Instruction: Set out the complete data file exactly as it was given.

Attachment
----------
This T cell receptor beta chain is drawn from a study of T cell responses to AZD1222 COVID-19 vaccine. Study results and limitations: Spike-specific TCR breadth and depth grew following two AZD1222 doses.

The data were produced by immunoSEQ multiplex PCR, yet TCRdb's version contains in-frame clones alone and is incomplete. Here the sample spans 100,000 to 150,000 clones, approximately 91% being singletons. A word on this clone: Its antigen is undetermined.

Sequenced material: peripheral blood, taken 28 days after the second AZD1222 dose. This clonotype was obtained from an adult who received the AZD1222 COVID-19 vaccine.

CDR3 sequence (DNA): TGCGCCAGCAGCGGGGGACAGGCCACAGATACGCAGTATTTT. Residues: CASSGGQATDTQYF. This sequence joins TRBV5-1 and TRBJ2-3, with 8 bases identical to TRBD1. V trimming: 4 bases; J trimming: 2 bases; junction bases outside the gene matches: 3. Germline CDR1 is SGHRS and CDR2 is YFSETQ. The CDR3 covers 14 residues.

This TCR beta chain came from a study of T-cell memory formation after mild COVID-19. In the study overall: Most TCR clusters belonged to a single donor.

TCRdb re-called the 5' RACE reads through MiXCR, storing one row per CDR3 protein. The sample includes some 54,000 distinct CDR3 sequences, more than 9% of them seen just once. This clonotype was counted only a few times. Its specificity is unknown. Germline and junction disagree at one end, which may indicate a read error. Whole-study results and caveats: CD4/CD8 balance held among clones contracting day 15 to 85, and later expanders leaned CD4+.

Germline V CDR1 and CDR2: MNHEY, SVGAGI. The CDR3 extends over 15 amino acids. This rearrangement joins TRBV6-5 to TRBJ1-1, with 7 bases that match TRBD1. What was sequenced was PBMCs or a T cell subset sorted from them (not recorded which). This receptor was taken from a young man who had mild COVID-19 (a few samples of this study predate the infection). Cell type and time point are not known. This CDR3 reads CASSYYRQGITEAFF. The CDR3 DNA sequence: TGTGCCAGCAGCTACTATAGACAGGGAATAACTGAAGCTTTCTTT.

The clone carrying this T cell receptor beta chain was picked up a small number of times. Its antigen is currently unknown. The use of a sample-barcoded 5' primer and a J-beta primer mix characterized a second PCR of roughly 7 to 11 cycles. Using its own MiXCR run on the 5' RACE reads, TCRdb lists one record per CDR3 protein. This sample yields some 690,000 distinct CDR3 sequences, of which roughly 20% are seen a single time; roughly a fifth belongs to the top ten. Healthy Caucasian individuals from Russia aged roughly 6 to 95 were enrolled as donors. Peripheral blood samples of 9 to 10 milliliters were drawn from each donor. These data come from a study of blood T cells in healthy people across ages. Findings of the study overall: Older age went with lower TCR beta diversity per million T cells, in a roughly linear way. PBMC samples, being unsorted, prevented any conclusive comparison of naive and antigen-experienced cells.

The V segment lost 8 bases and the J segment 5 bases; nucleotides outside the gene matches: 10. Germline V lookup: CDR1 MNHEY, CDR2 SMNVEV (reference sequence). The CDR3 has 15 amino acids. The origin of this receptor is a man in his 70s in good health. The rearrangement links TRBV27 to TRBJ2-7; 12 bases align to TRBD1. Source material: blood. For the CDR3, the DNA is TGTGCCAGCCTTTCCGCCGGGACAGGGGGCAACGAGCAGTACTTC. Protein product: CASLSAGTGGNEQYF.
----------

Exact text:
This T cell receptor beta chain is drawn from a study of T cell responses to AZD1222 COVID-19 vaccine. Study results and limitations: Spike-specific TCR breadth and depth grew following two AZD1222 doses.

The data were produced by immunoSEQ multiplex PCR, yet TCRdb's version contains in-frame clones alone and is incomplete. Here the sample spans 100,000 to 150,000 clones, approximately 91% being singletons. A word on this clone: Its antigen is undetermined.

Sequenced material: peripheral blood, taken 28 days after the second AZD1222 dose. This clonotype was obtained from an adult who received the AZD1222 COVID-19 vaccine.

CDR3 sequence (DNA): TGCGCCAGCAGCGGGGGACAGGCCACAGATACGCAGTATTTT. Residues: CASSGGQATDTQYF. This sequence joins TRBV5-1 and TRBJ2-3, with 8 bases identical to TRBD1. V trimming: 4 bases; J trimming: 2 bases; junction bases outside the gene matches: 3. Germline CDR1 is SGHRS and CDR2 is YFSETQ. The CDR3 covers 14 residues.

This TCR beta chain came from a study of T-cell memory formation after mild COVID-19. In the study overall: Most TCR clusters belonged to a single donor.

TCRdb re-called the 5' RACE reads through MiXCR, storing one row per CDR3 protein. The sample includes some 54,000 distinct CDR3 sequences, more than 9% of them seen just once. This clonotype was counted only a few times. Its specificity is unknown. Germline and junction disagree at one end, which may indicate a read error. Whole-study results and caveats: CD4/CD8 balance held among clones contracting day 15 to 85, and later expanders leaned CD4+.

Germline V CDR1 and CDR2: MNHEY, SVGAGI. The CDR3 extends over 15 amino acids. This rearrangement joins TRBV6-5 to TRBJ1-1, with 7 bases that match TRBD1. What was sequenced was PBMCs or a T cell subset sorted from them (not recorded which). This receptor was taken from a young man who had mild COVID-19 (a few samples of this study predate the infection). Cell type and time point are not known. This CDR3 reads CASSYYRQGITEAFF. The CDR3 DNA sequence: TGTGCCAGCAGCTACTATAGACAGGGAATAACTGAAGCTTTCTTT.

The clone carrying this T cell receptor beta chain was picked up a small number of times. Its antigen is currently unknown. The use of a sample-barcoded 5' primer and a J-beta primer mix characterized a second PCR of roughly 7 to 11 cycles. Using its own MiXCR run on the 5' RACE reads, TCRdb lists one record per CDR3 protein. This sample yields some 690,000 distinct CDR3 sequences, of which roughly 20% are seen a single time; roughly a fifth belongs to the top ten. Healthy Caucasian individuals from Russia aged roughly 6 to 95 were enrolled as donors. Peripheral blood samples of 9 to 10 milliliters were drawn from each donor. These data come from a study of blood T cells in healthy people across ages. Findings of the study overall: Older age went with lower TCR beta diversity per million T cells, in a roughly linear way. PBMC samples, being unsorted, prevented any conclusive comparison of naive and antigen-experienced cells.

The V segment lost 8 bases and the J segment 5 bases; nucleotides outside the gene matches: 10. Germline V lookup: CDR1 MNHEY, CDR2 SMNVEV (reference sequence). The CDR3 has 15 amino acids. The origin of this receptor is a man in his 70s in good health. The rearrangement links TRBV27 to TRBJ2-7; 12 bases align to TRBD1. Source material: blood. For the CDR3, the DNA is TGTGCCAGCCTTTCCGCCGGGACAGGGGGCAACGAGCAGTACTTC. Protein product: CASLSAGTGGNEQYF.